Here: a medium sized RoBERTa QA model using a Reader based on FARM ( https://huggingface.co/deepset/roberta-base-squad2)

Alternatives (Reader): TransformersReader (leveraging the pipeline of the Transformers package)

Alternatives (Models): e.g. “distilbert-base-uncased-distilled-squad” (fast) or “deepset/bert-large-uncased-whole-word-masking-squad2” (good accuracy)

Hint: You can adjust the model to return “no answer possible” with the no_ans_boost. Higher values mean the model prefers “no answer possible”


from haystack.nodes import FARMReader

# Load a  local model or any of the QA models on
# Hugging Face's model hub (https://huggingface.co/models)
reader = FARMReader(model_name_or_path="deepset/roberta-base-squad2", use_gpu=True)


Alternatively, we can use a Transformers reader:

# from haystack.nodes import FARMReader, TransformersReader
# reader = TransformersReader(model_name_or_path="distilbert-base-uncased-distilled-squad", tokenizer="distilbert-base-uncased", use_gpu=-1)


With a Haystack Pipeline you can stick together your building blocks to a search pipeline. Under the hood, Pipelines are Directed Acyclic Graphs (DAGs) that you can easily customize for your own use cases. To speed things up, Haystack also comes with a few predefined Pipelines. One of them is the ExtractiveQAPipeline that combines a retriever and a reader to answer our questions. You can learn more about Pipelines in the docs.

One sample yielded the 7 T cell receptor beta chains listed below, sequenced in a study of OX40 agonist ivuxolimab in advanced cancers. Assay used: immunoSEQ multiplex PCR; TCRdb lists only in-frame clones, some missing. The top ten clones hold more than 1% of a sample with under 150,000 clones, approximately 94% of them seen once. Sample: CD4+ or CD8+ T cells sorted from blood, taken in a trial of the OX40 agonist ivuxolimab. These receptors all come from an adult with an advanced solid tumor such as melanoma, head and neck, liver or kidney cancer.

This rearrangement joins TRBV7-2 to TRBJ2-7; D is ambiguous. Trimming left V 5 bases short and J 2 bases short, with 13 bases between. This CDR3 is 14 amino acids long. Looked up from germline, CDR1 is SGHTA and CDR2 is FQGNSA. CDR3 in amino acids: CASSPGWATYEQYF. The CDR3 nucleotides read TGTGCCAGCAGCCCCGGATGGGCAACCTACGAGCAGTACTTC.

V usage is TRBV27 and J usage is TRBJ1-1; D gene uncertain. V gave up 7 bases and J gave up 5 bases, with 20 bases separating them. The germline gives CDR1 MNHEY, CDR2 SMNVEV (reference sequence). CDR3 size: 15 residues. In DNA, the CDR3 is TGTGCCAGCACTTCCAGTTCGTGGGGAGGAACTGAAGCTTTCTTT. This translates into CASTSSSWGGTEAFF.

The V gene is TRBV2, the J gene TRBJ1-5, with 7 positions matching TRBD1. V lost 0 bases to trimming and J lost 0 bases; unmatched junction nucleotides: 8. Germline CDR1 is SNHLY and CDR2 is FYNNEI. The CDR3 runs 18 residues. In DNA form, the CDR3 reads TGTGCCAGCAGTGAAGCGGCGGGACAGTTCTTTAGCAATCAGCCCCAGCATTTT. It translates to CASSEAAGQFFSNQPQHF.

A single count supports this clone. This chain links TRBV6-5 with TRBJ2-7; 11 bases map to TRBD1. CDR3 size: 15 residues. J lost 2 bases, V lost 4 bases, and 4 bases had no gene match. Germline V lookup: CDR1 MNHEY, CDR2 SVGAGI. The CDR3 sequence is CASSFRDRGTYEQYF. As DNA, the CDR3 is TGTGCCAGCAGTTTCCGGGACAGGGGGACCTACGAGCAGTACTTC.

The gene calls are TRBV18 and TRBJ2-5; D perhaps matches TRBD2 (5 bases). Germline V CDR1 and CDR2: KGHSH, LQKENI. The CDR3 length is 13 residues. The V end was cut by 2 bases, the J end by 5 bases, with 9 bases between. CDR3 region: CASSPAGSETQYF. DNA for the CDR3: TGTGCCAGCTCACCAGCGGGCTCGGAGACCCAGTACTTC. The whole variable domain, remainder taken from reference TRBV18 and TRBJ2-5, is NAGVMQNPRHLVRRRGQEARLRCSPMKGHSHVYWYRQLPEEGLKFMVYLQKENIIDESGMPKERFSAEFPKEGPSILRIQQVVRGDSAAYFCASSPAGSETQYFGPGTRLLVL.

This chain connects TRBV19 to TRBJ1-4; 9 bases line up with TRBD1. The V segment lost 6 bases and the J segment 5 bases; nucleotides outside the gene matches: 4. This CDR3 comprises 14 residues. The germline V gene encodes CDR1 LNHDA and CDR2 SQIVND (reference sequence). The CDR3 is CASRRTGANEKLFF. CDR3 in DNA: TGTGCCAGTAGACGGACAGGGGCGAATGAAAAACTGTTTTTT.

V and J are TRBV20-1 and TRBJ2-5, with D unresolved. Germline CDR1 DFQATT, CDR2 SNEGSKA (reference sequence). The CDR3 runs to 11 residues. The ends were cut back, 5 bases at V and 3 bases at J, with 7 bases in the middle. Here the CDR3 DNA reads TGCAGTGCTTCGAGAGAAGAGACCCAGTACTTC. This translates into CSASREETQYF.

from haystack.pipelines import ExtractiveQAPipeline

pipe = ExtractiveQAPipeline(reader, retriever)

Voilà! Ask a question!

# You can configure how many candidates the reader and retriever shall return
# The higher top_k for retriever, the better (but also the slower) your answers.
prediction = pipe.run(
    query="Who is the father of Arya Stark?", params={"Retriever": {"top_k": 10}, "Reader": {"top_k": 5}}
# You can try asking more questions:

# prediction = pipe.run(query="Who created the Dothraki vocabulary?", params={"Reader": {"top_k": 5}})
# prediction = pipe.run(query="Who is the sister of Sansa?", params={"Reader": {"top_k": 5}})
# Now you can either print the object directly...
from pprint import pprint


# Sample output:
# {
#     'answers': [ <Answer: answer='Eddard', type='extractive', score=0.9919578731060028, offsets_in_document=[{'start': 608, 'end': 615}], offsets_in_context=[{'start': 72, 'end': 79}], document_id='cc75f739897ecbf8c14657b13dda890e', meta={'name': '454_Music_of_Game_of_Thrones.txt'}}, context='...' >,
#                  <Answer: answer='Ned', type='extractive', score=0.9767240881919861, offsets_in_document=[{'start': 3687, 'end': 3801}], offsets_in_context=[{'start': 18, 'end': 132}], document_id='9acf17ec9083c4022f69eb4a37187080', meta={'name': '454_Music_of_Game_of_Thrones.txt'}}, context='...' >,
#                  ...
#                ]
#     'documents': [ <Document: content_type='text', score=0.8034909798951382, meta={'name': '332_Sansa_Stark.txt'}, embedding=None, id=d1f36ec7170e4c46cde65787fe125dfe', content='\n===\'\'A Game of Thrones\'\'===\nSansa Stark begins the novel by being betrothed to Crown ...'>,
#                    <Document: content_type='text', score=0.8002150354529785, meta={'name': '191_Gendry.txt'}, embedding=None, id='dd4e070a22896afa81748d6510006d2', 'content='\n===Season 2===\nGendry travels North with Yoren and other Night's Watch recruits, including Arya ...'>,
#                    ...
#                  ],
#     'no_ans_gap':  11.688868522644043,
#     'node_id': 'Reader',
#     'params': {'Reader': {'top_k': 5}, 'Retriever': {'top_k': 5}},
#     'query': 'Who is the father of Arya Stark?',
#     'root_node': 'Query'
# }
# ...or use a util to simplify the output
from haystack.utils import print_answers

# Change `minimum` to `medium` or `all` to control the level of detail
print_answers(prediction, details="minimum")